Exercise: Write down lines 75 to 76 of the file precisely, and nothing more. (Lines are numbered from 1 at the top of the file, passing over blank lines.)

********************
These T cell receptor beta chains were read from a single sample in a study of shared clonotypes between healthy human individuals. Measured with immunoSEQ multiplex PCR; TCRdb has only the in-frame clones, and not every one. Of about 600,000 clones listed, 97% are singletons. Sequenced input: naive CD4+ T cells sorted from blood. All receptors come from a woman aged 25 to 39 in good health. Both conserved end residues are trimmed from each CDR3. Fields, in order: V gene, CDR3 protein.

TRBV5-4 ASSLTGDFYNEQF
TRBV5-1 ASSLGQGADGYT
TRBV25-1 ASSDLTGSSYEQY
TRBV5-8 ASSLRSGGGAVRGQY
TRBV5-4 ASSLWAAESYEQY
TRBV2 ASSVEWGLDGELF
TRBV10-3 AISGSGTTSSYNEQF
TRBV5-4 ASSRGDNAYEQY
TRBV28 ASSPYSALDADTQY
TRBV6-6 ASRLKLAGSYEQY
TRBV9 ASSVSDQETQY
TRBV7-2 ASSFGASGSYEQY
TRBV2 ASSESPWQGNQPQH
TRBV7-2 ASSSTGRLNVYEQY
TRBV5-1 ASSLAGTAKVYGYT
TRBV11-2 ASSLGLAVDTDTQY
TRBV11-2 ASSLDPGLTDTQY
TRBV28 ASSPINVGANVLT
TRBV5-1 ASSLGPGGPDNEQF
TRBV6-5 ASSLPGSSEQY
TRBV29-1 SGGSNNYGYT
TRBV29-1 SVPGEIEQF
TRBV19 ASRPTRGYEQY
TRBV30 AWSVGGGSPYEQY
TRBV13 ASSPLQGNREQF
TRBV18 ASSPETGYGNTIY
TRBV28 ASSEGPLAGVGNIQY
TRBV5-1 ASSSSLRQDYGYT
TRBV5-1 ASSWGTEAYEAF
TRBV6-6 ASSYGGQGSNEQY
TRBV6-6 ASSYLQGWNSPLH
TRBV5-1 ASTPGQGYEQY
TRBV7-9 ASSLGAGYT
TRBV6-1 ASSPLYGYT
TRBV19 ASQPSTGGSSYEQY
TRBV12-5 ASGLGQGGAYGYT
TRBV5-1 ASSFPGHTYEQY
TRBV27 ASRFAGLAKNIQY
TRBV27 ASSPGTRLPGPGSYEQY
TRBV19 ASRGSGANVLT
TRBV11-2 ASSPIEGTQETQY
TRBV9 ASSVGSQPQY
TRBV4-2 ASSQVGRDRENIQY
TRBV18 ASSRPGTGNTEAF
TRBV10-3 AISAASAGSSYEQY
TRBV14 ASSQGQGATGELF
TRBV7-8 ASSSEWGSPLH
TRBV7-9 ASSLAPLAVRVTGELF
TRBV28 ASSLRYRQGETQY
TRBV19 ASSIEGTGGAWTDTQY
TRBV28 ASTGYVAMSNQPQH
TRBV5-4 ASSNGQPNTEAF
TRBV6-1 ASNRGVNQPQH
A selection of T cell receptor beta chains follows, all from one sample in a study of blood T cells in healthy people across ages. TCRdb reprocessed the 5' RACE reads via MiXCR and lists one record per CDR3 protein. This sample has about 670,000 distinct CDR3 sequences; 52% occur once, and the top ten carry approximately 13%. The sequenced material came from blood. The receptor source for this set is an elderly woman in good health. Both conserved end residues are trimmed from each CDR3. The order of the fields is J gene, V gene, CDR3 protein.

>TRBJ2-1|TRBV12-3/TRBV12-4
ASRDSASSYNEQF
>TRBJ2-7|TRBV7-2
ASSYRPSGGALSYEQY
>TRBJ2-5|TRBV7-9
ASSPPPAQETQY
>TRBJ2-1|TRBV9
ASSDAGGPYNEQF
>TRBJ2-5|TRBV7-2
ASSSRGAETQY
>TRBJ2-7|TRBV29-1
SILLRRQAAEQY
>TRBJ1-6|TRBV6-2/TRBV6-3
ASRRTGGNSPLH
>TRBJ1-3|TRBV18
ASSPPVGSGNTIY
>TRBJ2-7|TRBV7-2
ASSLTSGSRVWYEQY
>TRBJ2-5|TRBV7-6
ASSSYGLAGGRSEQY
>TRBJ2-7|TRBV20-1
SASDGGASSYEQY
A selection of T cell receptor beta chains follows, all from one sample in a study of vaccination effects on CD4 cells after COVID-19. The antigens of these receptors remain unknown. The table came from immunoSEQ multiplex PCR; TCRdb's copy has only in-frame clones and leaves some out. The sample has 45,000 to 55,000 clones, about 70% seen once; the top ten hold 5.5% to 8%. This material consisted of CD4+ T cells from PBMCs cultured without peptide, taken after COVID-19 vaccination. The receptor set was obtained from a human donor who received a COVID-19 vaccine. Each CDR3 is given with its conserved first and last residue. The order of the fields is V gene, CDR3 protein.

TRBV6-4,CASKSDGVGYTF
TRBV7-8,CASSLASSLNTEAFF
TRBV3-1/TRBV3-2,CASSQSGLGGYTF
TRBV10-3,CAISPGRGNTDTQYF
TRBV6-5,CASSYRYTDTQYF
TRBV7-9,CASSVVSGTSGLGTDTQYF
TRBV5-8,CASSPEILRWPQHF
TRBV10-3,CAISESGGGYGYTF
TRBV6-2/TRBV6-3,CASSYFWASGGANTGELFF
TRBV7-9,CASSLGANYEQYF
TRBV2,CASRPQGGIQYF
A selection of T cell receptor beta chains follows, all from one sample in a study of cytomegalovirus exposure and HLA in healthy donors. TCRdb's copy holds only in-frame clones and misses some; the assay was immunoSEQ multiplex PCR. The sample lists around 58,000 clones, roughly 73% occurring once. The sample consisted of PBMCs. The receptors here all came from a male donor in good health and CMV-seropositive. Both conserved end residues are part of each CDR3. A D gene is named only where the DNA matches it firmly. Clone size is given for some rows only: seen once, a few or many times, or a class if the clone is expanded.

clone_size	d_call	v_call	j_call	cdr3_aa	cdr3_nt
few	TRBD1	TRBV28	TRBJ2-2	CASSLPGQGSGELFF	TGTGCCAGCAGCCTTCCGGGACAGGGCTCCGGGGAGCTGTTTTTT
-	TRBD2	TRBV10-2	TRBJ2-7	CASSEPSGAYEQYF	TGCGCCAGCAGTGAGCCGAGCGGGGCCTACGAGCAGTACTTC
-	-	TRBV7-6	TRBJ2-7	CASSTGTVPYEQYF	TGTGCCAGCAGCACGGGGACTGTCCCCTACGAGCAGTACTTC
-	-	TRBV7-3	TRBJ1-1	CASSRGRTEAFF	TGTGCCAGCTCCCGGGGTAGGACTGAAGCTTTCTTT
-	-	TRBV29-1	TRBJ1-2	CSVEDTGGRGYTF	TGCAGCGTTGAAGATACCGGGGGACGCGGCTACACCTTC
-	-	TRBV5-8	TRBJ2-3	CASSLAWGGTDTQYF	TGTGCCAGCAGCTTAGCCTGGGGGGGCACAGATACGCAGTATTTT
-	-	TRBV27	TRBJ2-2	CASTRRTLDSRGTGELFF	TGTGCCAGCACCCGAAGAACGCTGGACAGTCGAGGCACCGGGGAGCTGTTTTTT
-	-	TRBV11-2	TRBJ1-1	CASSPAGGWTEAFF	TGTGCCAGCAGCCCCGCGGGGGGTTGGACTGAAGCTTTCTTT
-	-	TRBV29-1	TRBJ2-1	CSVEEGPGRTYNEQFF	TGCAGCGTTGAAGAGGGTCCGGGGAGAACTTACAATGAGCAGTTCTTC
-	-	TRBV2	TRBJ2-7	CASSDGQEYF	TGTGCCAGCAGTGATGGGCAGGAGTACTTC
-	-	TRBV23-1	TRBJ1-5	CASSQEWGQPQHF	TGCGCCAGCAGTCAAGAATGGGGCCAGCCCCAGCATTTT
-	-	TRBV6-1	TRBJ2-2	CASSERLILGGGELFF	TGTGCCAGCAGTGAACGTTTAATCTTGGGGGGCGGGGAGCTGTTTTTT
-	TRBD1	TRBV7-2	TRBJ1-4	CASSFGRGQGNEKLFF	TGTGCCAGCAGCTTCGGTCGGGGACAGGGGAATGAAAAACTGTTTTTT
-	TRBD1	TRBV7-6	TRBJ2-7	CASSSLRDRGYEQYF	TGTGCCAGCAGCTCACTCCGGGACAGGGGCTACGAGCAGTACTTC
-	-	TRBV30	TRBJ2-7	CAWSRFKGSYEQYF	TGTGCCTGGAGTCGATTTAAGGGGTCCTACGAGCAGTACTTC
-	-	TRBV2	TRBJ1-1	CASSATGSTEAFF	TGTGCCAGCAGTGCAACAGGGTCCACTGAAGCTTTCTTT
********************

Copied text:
ASSSYGLAGGRSEQY
>TRBJ2-7|TRBV20-1